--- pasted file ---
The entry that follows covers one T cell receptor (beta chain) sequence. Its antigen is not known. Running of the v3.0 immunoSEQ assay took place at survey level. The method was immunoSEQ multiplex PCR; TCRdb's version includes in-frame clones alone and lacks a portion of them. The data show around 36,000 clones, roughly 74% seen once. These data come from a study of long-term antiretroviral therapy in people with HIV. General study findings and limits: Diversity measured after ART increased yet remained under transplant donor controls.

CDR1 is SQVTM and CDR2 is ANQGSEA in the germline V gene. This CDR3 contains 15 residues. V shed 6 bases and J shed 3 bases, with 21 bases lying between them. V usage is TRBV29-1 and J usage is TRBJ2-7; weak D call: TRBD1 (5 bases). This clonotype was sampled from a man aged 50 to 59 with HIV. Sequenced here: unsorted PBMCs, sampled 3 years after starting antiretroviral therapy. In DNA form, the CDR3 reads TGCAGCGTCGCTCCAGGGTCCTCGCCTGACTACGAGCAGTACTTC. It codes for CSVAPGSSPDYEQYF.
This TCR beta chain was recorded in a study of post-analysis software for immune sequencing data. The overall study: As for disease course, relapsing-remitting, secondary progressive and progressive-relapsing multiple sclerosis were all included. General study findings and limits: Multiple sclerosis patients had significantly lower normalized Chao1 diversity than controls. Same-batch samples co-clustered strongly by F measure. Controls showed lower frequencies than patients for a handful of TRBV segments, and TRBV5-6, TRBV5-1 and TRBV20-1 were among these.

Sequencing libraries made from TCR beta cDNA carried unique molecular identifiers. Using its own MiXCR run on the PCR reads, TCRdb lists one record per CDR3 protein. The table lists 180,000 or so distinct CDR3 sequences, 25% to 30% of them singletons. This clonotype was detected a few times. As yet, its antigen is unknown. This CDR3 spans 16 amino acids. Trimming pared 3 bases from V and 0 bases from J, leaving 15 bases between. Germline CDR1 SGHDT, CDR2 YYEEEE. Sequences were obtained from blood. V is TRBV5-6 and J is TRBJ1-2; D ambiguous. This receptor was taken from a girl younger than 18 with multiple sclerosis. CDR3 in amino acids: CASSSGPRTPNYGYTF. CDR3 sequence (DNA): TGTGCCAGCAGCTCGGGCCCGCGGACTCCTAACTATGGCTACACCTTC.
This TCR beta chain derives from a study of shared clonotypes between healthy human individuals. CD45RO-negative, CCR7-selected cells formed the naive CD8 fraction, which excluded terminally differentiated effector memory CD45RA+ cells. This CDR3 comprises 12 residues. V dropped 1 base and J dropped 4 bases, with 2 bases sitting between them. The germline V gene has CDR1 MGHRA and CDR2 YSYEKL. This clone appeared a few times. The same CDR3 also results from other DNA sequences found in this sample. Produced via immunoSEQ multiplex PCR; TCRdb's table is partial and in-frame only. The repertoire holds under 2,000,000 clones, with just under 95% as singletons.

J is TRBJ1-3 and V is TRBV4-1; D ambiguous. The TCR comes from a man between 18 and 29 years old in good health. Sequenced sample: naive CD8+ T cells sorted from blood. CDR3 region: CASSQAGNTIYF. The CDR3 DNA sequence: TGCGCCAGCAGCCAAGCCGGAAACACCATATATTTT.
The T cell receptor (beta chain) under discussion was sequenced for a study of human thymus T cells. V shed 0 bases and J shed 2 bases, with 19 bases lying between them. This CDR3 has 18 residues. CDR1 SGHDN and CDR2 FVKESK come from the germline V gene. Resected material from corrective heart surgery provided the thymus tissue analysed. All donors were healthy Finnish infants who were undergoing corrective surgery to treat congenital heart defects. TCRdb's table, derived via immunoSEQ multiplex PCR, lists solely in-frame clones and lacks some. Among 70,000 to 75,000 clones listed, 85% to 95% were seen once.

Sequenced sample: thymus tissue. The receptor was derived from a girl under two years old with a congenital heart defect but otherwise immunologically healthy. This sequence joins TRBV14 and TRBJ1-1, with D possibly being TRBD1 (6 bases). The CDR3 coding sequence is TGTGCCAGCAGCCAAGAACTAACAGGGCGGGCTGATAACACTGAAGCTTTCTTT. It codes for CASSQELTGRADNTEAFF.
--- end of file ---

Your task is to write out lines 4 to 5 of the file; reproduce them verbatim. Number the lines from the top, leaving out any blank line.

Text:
Sequencing libraries made from TCR beta cDNA carried unique molecular identifiers. Using its own MiXCR run on the PCR reads, TCRdb lists one record per CDR3 protein. The table lists 180,000 or so distinct CDR3 sequences, 25% to 30% of them singletons. This clonotype was detected a few times. As yet, its antigen is unknown. This CDR3 spans 16 amino acids. Trimming pared 3 bases from V and 0 bases from J, leaving 15 bases between. Germline CDR1 SGHDT, CDR2 YYEEEE. Sequences were obtained from blood. V is TRBV5-6 and J is TRBJ1-2; D ambiguous. This receptor was taken from a girl younger than 18 with multiple sclerosis. CDR3 in amino acids: CASSSGPRTPNYGYTF. CDR3 sequence (DNA): TGTGCCAGCAGCTCGGGCCCGCGGACTCCTAACTATGGCTACACCTTC.
This TCR beta chain derives from a study of shared clonotypes between healthy human individuals. CD45RO-negative, CCR7-selected cells formed the naive CD8 fraction, which excluded terminally differentiated effector memory CD45RA+ cells. This CDR3 comprises 12 residues. V dropped 1 base and J dropped 4 bases, with 2 bases sitting between them. The germline V gene has CDR1 MGHRA and CDR2 YSYEKL. This clone appeared a few times. The same CDR3 also results from other DNA sequences found in this sample. Produced via immunoSEQ multiplex PCR; TCRdb's table is partial and in-frame only. The repertoire holds under 2,000,000 clones, with just under 95% as singletons.